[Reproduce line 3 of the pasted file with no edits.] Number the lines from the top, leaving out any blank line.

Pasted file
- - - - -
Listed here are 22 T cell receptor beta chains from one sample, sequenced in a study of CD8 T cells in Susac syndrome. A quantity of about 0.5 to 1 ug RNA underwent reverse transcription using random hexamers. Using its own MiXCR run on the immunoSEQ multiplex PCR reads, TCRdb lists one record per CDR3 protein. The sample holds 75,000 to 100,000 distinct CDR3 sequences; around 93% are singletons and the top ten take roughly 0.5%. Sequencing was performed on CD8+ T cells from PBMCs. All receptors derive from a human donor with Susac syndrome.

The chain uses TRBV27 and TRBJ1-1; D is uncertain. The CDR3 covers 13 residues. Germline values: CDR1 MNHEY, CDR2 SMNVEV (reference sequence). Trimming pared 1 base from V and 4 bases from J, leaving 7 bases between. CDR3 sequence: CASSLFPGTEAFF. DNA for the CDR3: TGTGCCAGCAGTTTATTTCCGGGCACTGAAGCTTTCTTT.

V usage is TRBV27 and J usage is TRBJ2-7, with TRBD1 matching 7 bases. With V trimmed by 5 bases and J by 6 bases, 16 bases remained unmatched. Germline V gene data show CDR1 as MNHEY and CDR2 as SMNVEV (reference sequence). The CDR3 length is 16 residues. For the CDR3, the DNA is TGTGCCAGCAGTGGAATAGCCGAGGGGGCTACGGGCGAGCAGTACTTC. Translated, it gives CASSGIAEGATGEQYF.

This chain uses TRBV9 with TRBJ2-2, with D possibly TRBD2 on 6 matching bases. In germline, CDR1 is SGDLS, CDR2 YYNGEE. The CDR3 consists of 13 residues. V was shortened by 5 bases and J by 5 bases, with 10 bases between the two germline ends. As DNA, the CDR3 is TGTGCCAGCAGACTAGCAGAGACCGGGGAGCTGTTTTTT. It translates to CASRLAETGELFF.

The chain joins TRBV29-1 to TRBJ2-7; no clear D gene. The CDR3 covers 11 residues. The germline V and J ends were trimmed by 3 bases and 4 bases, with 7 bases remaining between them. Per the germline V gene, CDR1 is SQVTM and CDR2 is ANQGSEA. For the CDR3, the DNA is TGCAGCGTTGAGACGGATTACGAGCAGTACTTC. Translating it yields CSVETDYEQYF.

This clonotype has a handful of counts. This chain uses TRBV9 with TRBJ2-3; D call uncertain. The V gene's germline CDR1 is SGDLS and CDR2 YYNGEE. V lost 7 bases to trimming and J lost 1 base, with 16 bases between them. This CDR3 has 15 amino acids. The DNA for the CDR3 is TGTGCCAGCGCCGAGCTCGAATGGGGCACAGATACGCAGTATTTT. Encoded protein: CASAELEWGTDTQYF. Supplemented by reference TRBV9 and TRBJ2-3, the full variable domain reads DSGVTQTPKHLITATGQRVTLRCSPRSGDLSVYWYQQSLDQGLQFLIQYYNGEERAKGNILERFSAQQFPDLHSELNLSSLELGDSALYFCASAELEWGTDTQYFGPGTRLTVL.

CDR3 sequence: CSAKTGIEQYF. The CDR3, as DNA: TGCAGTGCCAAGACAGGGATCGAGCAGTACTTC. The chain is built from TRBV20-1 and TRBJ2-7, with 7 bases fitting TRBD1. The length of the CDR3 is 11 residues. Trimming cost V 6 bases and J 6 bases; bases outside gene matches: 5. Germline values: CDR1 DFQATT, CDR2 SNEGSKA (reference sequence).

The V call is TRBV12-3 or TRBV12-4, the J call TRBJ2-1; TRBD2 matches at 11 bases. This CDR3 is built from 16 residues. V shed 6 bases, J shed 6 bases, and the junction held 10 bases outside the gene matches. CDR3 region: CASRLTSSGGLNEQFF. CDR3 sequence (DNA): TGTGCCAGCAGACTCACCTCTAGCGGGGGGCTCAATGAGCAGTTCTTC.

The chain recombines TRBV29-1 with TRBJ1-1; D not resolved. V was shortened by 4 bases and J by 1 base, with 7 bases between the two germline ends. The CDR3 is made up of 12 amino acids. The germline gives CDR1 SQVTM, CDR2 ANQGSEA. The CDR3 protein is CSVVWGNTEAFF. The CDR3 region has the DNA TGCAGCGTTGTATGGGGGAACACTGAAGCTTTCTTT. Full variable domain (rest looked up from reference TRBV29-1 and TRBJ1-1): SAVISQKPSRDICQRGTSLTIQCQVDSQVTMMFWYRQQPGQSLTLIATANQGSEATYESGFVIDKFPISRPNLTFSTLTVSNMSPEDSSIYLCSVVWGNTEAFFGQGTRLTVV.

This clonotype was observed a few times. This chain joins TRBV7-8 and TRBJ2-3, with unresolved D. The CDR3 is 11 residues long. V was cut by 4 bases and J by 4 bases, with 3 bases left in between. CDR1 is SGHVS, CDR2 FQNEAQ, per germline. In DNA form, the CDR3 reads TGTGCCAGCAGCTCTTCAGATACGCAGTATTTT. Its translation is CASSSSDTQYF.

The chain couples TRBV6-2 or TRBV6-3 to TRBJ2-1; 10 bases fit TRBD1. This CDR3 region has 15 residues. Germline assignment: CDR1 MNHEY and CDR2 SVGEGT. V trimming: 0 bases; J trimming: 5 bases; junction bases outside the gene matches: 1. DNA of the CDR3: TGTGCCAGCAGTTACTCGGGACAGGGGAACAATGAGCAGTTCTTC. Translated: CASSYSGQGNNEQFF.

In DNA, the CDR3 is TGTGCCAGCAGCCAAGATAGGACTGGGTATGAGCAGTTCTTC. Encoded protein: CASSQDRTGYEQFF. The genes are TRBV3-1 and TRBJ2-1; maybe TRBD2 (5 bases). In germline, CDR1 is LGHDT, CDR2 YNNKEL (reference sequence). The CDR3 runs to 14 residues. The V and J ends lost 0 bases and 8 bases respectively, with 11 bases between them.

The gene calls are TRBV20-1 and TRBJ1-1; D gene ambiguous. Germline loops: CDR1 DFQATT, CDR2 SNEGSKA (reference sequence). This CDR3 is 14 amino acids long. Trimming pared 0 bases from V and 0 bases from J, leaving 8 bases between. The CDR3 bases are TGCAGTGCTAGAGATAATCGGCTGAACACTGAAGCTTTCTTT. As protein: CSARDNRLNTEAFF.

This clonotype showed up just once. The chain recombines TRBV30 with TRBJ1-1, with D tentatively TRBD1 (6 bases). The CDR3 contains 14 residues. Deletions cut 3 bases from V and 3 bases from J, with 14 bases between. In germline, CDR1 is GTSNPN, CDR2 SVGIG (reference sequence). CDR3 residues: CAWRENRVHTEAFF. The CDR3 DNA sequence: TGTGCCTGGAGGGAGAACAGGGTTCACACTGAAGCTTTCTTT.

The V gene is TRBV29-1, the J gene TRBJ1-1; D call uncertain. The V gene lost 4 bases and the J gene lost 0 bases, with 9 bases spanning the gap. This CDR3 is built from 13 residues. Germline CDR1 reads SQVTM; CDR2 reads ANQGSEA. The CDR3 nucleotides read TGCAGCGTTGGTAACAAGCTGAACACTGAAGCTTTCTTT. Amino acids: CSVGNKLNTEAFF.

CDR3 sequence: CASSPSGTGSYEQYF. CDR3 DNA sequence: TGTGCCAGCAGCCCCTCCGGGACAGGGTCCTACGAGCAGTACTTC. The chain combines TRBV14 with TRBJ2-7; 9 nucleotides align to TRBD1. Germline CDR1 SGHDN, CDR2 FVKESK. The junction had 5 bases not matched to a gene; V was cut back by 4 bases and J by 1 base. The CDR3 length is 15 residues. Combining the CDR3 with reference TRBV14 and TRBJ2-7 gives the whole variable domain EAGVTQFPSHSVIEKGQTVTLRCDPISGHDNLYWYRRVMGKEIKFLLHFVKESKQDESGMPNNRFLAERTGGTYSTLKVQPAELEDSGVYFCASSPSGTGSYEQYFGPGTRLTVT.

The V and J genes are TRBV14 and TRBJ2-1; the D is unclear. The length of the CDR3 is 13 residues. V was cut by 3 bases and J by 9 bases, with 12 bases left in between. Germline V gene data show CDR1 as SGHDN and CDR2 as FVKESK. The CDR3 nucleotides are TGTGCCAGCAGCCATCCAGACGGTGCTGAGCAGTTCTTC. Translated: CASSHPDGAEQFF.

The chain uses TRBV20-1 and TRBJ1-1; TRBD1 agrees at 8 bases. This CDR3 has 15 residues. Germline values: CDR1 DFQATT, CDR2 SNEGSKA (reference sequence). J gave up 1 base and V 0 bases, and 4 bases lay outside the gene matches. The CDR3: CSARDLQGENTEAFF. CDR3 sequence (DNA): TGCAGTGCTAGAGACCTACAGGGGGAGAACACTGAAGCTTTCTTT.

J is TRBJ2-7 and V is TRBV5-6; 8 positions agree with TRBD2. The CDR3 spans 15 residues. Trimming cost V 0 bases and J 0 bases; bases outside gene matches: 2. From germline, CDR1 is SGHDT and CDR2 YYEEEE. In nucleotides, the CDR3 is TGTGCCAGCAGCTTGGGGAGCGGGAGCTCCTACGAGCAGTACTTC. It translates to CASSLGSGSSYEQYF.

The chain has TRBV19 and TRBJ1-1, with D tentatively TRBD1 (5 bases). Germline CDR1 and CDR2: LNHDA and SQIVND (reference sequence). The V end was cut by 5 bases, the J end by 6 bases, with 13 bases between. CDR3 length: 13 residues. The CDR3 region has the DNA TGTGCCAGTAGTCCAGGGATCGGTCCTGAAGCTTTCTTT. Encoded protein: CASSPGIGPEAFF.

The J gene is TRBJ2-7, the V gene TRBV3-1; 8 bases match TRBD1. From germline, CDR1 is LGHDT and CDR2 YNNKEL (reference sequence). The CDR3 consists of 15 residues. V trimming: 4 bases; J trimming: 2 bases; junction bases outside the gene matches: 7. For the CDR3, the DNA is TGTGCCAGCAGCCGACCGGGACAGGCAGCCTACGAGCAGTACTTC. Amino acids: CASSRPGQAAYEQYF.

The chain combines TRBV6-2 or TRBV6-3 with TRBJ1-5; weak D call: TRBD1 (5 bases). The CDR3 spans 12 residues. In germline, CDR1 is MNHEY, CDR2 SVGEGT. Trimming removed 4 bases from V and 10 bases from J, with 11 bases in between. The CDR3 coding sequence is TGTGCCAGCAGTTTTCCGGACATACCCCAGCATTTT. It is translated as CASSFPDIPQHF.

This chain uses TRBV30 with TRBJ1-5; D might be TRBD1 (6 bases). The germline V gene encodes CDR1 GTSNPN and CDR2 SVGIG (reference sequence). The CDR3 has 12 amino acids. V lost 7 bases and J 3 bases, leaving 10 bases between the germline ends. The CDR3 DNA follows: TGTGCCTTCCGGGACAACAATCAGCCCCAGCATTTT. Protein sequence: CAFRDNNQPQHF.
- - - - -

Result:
V usage is TRBV27 and J usage is TRBJ2-7, with TRBD1 matching 7 bases. With V trimmed by 5 bases and J by 6 bases, 16 bases remained unmatched. Germline V gene data show CDR1 as MNHEY and CDR2 as SMNVEV (reference sequence). The CDR3 length is 16 residues. For the CDR3, the DNA is TGTGCCAGCAGTGGAATAGCCGAGGGGGCTACGGGCGAGCAGTACTTC. Translated, it gives CASSGIAEGATGEQYF.